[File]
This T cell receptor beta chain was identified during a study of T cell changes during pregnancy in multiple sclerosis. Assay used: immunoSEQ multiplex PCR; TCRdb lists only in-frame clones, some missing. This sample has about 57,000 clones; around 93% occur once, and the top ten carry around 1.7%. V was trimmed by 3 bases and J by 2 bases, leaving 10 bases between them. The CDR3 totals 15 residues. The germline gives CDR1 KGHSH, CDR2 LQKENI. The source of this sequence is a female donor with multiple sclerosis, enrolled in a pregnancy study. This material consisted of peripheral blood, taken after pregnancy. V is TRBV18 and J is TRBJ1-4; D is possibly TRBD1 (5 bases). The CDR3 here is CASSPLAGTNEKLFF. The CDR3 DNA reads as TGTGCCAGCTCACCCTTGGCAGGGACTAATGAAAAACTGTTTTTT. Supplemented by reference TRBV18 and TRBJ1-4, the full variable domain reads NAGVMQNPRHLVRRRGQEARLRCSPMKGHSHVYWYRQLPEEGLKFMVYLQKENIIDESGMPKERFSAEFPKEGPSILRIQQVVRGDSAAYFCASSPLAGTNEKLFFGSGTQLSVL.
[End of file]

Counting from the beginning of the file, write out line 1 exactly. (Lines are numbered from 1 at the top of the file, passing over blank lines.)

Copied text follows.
This T cell receptor beta chain was identified during a study of T cell changes during pregnancy in multiple sclerosis. Assay used: immunoSEQ multiplex PCR; TCRdb lists only in-frame clones, some missing. This sample has about 57,000 clones; around 93% occur once, and the top ten carry around 1.7%. V was trimmed by 3 bases and J by 2 bases, leaving 10 bases between them. The CDR3 totals 15 residues. The germline gives CDR1 KGHSH, CDR2 LQKENI. The source of this sequence is a female donor with multiple sclerosis, enrolled in a pregnancy study. This material consisted of peripheral blood, taken after pregnancy. V is TRBV18 and J is TRBJ1-4; D is possibly TRBD1 (5 bases). The CDR3 here is CASSPLAGTNEKLFF. The CDR3 DNA reads as TGTGCCAGCTCACCCTTGGCAGGGACTAATGAAAAACTGTTTTTT. Supplemented by reference TRBV18 and TRBJ1-4, the full variable domain reads NAGVMQNPRHLVRRRGQEARLRCSPMKGHSHVYWYRQLPEEGLKFMVYLQKENIIDESGMPKERFSAEFPKEGPSILRIQQVVRGDSAAYFCASSPLAGTNEKLFFGSGTQLSVL.